There are some advantages of third-party testing such as the following; having results reviewed by a Medical Review Officer (MRO) and no conflict of interest between the third-party and employee. Also, this third-party testing is convenient if an employer requires a fitness for duty exam and therefore can be conducted at the same time as the drug test.  However, not all states require results to reviewed by an MRO and all positive tests must be confirmed at a laboratory regardless of which route of testing is taken.

Duty of Care Owed to Employees

Employers will always owe a duty of care to employees when performing drug testing. Employers are required to ensure that drug and alcohol testing be completed in a reliable manner. If an employer makes an error during testing, it will be easily traceable and can be re-done with minimal setbacks. If a 3rd party creates an error during testing an employer may still be liable for a violation done out of its control. This will also be difficult for employers to find out what error was committed during the specimen collection and testing because 3rd party testers have their own policies in which they abide. Furthermore, employers can prevent additional liability from removing the need for employees to travel to these facilities this eliminates the risk of accidents that can occur during transport. As an employer employees safety is an important factor when drug testing is conducted.

Each state has its own procedures as to what is required under its Drug-Free workplace program. Some states do not have any laws that regulate drug testing in the workplace. However, for the states that do certain issues were decided by the court in regards to 3rd party testing facilities. Below is some example of the outcomes of liability and duty of care issues.

In Wigginton v. White, 847 N.E.2d 646 (Ill. App. Ct. 2006) a school bus driver tested positive for marijuana, filed suit claiming that the drug test conducted was unreliable. The Court found that the burden shifted to the secretary to show that the drug test was reliable and that it maintained the DOT regulation standards. Here, the Secretary’s MRO did not inform the Plaintiff of the required split specimen as mandated in the regulations therefore the specimen was unreliable. This is an example of a 3rd party facilities Medical review officer failing to follow proper standards.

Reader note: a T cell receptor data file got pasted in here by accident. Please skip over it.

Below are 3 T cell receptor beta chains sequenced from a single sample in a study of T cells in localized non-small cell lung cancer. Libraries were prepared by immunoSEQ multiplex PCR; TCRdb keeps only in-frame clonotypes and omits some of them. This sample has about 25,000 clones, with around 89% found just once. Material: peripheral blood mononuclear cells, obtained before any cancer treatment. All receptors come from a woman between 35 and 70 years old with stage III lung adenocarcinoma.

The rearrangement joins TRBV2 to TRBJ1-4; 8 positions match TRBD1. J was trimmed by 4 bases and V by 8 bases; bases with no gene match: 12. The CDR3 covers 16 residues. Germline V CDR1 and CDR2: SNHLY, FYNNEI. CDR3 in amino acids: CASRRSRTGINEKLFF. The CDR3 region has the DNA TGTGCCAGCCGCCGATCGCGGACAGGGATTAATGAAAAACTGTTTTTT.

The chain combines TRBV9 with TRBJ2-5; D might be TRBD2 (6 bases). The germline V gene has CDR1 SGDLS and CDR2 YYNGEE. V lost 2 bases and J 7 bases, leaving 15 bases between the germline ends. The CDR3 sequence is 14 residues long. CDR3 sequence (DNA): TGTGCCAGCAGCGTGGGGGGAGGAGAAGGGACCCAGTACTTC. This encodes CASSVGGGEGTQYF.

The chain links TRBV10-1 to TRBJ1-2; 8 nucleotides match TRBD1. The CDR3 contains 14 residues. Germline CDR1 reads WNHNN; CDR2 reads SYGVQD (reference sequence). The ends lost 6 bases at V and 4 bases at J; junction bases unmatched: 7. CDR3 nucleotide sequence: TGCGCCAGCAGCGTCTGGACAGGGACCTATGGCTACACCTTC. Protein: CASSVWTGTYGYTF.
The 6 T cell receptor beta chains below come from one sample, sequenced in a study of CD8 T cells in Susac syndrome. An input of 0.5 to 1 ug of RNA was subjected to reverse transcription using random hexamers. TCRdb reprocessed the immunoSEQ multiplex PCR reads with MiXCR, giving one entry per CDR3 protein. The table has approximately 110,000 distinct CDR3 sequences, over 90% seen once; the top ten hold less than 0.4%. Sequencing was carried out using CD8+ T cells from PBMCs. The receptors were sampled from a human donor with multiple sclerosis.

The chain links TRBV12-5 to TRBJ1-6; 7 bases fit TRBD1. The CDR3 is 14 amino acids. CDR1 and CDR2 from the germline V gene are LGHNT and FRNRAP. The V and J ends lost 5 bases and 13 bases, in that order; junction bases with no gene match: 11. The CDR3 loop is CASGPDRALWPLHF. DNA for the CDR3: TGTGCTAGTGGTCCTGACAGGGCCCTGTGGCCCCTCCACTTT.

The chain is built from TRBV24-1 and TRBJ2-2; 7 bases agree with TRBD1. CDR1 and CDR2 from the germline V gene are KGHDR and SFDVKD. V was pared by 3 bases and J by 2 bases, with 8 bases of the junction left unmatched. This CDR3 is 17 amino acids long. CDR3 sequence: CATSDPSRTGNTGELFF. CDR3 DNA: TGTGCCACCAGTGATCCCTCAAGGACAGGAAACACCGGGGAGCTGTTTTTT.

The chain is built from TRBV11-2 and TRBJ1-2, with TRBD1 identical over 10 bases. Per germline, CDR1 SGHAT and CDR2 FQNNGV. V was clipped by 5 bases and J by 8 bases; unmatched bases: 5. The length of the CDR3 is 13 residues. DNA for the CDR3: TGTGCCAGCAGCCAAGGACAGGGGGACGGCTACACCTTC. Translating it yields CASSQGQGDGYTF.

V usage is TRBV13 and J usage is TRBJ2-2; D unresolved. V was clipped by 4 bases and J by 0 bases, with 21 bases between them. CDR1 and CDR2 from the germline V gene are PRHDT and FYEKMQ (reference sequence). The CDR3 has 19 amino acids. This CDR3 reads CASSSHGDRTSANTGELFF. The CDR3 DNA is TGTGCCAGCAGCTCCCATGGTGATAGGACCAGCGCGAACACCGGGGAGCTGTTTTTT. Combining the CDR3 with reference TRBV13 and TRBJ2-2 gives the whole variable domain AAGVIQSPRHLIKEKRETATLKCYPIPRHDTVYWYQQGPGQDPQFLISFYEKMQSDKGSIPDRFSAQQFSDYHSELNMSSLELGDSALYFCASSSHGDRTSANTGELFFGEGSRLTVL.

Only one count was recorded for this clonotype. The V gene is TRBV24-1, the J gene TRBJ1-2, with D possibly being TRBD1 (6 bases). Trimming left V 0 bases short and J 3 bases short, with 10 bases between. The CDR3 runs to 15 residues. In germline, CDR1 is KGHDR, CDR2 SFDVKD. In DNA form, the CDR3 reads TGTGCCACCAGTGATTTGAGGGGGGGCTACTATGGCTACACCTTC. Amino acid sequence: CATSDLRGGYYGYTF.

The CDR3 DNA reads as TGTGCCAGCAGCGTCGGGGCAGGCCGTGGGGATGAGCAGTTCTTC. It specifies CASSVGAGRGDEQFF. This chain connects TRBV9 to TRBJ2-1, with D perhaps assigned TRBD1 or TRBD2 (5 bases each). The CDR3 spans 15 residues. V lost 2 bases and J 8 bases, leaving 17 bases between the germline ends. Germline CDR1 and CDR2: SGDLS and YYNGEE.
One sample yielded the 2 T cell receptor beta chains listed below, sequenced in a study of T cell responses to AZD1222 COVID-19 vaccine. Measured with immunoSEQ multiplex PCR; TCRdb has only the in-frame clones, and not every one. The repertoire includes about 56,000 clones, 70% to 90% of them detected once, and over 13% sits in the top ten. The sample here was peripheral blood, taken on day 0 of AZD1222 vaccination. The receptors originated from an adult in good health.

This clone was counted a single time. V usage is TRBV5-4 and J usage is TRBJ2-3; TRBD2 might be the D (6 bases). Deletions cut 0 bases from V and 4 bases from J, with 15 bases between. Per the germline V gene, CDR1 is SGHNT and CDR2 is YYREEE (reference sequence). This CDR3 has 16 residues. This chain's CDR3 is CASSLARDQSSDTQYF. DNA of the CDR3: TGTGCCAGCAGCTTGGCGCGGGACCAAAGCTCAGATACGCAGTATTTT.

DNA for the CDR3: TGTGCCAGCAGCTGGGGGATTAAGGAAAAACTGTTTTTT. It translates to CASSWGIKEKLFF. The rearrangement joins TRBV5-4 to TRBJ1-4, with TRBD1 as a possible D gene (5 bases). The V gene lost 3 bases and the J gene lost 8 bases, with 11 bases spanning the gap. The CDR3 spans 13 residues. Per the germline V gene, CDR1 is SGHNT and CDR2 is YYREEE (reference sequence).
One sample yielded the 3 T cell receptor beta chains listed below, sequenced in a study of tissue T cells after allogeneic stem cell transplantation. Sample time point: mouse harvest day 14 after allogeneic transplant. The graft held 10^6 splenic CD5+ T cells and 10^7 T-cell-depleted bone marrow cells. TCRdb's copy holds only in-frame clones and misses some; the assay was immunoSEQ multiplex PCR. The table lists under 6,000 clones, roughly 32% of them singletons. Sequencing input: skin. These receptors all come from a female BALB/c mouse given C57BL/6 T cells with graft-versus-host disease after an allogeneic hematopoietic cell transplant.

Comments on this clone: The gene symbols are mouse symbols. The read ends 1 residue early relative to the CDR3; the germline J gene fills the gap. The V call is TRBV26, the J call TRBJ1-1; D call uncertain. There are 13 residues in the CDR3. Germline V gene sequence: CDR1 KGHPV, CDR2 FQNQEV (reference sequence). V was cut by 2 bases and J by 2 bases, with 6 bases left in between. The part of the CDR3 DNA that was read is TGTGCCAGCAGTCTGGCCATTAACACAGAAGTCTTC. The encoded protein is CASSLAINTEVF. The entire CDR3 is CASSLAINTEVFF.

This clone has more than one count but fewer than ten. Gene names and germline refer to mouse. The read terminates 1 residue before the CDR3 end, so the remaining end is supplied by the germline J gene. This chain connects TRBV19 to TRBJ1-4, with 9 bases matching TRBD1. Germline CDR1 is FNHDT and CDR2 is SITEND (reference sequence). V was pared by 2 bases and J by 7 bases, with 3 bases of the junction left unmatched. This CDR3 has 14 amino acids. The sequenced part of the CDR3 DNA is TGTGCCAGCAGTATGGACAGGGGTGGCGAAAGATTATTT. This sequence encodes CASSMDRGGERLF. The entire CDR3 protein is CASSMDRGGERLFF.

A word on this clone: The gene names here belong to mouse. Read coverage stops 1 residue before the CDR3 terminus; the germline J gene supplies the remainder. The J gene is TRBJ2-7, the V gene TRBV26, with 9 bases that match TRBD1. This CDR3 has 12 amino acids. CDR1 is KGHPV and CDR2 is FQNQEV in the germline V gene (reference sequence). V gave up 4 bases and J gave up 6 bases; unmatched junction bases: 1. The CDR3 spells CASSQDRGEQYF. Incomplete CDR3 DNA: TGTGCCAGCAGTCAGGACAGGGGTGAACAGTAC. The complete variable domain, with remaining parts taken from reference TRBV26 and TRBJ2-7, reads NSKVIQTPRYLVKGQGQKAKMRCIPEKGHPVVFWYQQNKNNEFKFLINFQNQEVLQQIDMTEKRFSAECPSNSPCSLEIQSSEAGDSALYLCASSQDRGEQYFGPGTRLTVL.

In Stinson v. Physicians Immediate Care, Ltd., 646 N.E.2d 930 (Ill. App. Ct. 1995). The employee filed a claim against the laboratory that performed the drug test, claiming it negligently conducted the test, which resulted in a false positive. The issue was whether laboratories owe a duty of care to the employee. The court held that although the contract is between the employer, a laboratory still owes a duty when handling employee specimens. As an employer, you should ensure that when choosing a laboratory, they are appropriately licensed and insured to avoid any breach of this duty.

In Mike v. Prof. Clinical Laboratory, Inc., 450 Fed. Appx. 732 (10th Cir. 2011)(unpublished): Nurse sued the drug testing company retained by her employer, alleging negligence and violation of the Oklahoma Standards for Workplace Drug and Alcohol Testing Act. In this case, the court held that the statute was intended to protect an employee from employers not laboratories, any error during testing has to be a “willful violation”.

In Shaw v. Psychemedics Corp., 826 S.E.2d (S.C. 2019): Employee, who had been subjected to drug testing by the employer, brought negligence action in federal court against laboratory which performed the test. The issue was whether laboratories owe a duty of care to the employee. The court held that a drug testing laboratory’s duty to an employee subject to the testing may arise from the laboratory’s contractual relationship with the employer; the lack of privity between the employee and laboratory does not preclude the imposition of a duty.

In Duncan v. Afton, Inc., 991 P.2d 739 (Wyo. 1999): Employee, who was terminated by his employer when it received a report that his urine specimen showed a .32 urine alcohol content which leads to his termination, brought negligence action against company that was hired by employer to collect urine samples as part of substance abuse testing program. The court held that collection facilities present a risk of harm great enough to hold them accountable and are the best position to guard against employee injury arising from its collection and handling procedures.